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Musgroves Mills
See also Video : Loss of the "Marine Electric"ex. "Musgrove Mills"

T2-SE-A1
Built May 1944 by Sun Shipbuilding Company, Chester, Pennsylvania,
as "Musgroves Mills" # 1735, for U.S.M.C.
1947 - GULFMILLS, Gulf Oil Corp., Philadelphia
1961 - MARINE ELECTRIC, Marine Corp. (Marine Transport Lines, Inc.), Wilmington, Del.
1962 - Marine Coal Transport Corp. (Marine Transport Lines, Inc., Wilmington, Del.
1962 - converted to bulk carrier and lengthened by Bethlehem Steel Co., Inc., SB. Div., East Boston,
Mass. by replacement of midbody with new cargo section built by Bremer Vulkan, Vegesack,
13,757 grt,  587,7 x 75.2', work completed 11/1962
Capsized, broke in two and foundered, 12 Feb 1983, in bad weather, in 37.52.30N-74.46.24W,
off Chincoteague Island, Va., voyage Hampton Roads - Brayton Point, Mass, coal.
( See photos below )
 The Miramar Ship Index for "MUSGROVES MILLS"
IDNo:
5224833
Year:
1944
Name:
MUSGROVES MILLS
Keel:
Type:
Tanker
Launch Date:
2.05.1944
Flag:
USA
Date of completion:
05.1944

DWT:
16613
Yard No:
437
Length overall:
159.6
Ship Design:
T2-SE-A1
LPP:
153.3
Country of build:
USA
Beam:
20.7
Builder:
Sun
Material of build:
Location of yard:
Chester, Pa
Number of screws/Mchy/Speed(kn):
1TE-15

Subsequent History:
[1962 Lg & widened 13757gt & cv to bulk carrier] - 1947 GULFMILLS -
1961 MARINE ELECTRIC

Disposal Data:
capsized & broke in two 37.52.30 N / 74.46.24 W on 12.02.1983.
[ Hampton Roads-Brayton Point, coal ]

History:
ON
LR/IMO
ID
Year
Name
Tons
Change
Registered Owner
245675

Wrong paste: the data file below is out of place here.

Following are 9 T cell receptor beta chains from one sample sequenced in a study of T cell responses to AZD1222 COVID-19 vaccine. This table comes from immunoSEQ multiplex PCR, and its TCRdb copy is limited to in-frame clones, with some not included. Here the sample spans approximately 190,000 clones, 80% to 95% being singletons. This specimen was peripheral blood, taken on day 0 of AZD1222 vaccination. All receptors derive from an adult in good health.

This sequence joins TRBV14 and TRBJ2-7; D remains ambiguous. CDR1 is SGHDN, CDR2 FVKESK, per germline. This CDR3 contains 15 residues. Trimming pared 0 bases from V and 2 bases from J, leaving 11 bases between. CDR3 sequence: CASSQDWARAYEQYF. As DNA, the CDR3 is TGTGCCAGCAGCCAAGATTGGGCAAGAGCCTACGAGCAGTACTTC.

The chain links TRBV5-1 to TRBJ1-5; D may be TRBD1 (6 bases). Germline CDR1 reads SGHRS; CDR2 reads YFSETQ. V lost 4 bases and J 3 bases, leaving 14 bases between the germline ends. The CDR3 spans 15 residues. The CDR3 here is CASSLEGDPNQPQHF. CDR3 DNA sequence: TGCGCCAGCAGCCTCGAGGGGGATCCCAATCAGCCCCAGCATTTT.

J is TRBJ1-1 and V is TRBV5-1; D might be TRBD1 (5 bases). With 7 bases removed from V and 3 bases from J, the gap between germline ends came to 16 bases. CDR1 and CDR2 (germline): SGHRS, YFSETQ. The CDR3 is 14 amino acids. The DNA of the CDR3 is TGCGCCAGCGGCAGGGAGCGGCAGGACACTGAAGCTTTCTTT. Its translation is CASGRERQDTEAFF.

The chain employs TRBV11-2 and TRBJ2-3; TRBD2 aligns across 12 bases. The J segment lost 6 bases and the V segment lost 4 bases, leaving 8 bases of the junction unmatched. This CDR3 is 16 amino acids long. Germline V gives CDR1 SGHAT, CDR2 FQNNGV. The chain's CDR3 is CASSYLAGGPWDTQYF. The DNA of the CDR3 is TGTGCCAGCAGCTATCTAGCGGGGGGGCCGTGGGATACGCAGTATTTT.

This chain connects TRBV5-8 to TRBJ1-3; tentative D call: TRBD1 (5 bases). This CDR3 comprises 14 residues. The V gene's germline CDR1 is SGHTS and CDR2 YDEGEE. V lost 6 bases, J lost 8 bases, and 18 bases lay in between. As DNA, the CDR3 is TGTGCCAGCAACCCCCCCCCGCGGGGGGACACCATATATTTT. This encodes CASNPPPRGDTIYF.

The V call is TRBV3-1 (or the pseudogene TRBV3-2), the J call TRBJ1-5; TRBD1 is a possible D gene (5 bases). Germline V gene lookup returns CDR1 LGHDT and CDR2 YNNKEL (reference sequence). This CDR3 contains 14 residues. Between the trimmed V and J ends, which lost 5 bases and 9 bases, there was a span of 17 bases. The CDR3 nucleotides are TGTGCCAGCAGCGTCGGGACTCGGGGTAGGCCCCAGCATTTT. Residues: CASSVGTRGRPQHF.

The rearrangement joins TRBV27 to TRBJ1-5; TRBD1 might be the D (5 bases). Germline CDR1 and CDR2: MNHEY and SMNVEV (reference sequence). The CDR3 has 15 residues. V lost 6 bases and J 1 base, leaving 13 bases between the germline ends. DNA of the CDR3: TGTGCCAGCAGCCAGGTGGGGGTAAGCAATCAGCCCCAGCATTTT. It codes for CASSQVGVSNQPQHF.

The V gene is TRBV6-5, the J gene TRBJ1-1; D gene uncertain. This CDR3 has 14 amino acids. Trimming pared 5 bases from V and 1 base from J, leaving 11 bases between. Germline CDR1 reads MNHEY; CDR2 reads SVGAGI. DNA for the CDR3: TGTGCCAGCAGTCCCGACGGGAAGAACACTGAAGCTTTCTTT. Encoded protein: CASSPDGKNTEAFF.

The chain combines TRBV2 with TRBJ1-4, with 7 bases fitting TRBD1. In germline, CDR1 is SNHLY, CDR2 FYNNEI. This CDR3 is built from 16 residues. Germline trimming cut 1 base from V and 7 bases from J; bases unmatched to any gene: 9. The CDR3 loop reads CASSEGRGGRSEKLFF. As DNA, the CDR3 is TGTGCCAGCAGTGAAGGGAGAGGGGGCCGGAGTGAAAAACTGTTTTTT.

5224833
1944
MUSGROVES MILLS
10297
U.S. Govt.
245675
5224833
1944
GULFMILLS
10297
1947
Gulf Oil Corp.
245675
5224833
1944
MARINE ELECTRIC
10297
1961
Marine Corp.
245675
5224833
5224833
1944
MARINE ELECTRIC
13757
1962
Marine Coal Tpt Corp.

 
Found this photo, she was mentioned as "Gulfmorn", but there was never a "Gulfmorn" !
She is probably the "Gulfmills", ex. "Musgroves Mills", seen here on the Delaware River.
( Photo Collection: Edward O. Clark )
( Source: Steamship Historical Society of America )
"Marine Electric", ex. "Gulfmilss", ex. "Musgroves Mills" at Bremerhaven, Germany, 07-1970
( Photo by Gerhard Mueller-Debus )
 
"Marine Electric", ex. "Gulfmilss", ex. "Musgroves Mills".
( Photo Fotoflyte )

 SS Marine Electric, a 605-foot bulk carrier, sank on 12 February 1983, about 30 miles off the coast of Virginia, in 130 feet of water. Thirty-one of the 34 crewmembers were killed; the three survivors endured 90 minutes drifting in the frigid waters of the Atlantic. The wreck resulted in some of the most important maritime reforms in the second half of the 20th century. The tragedy tightened inspection standards, resulted in mandatory survival suits for winter North Atlantic runs, and helped create the now famous Coast Guard rescue swimmer program.

Ship history
The ship was built by the Sun Shipbuilding and Drydock Company of Chester, Pennsylvania for the U.S. Maritime Commission (contract No. 1770) as a Type T2-SE-A1 tanker, hull number 437. She was laid down on 10 January 1944, launched on 2 May, and delivered on 23 May.
In May 1947, she was sold to the Gulf Oil Corporation and renamed Gulfmills. In May 1961, she was purchased by Marine Transport Lines (MTL), and renamed Marine Electric. The ship was modified by the addition of a new midsection for cargo transport, built at the Bremer Vulkan yard in Bremen, Germany, which was then towed to the Bethlehem Steel Co. yard in East Boston. This extended the ship's length overall from 523 feet (159 m) to 605 feet (184 m), and her tonnage from 10,448 to 13,757 gross register tons (GRT). The work was completed in November 1962. However, the Marine Electric was showing its age, exhibiting corrosion and damage to the hull and other structural components.

Final voyage
The Marine Electric put to sea for her final voyage on 10 February 1983, sailing from Norfolk, Virginia to Somerset, Massachusetts with a cargo of 24,800 tons of granulated coal. The ship sailed through a fierce (and ultimately record-breaking) storm that was gathering.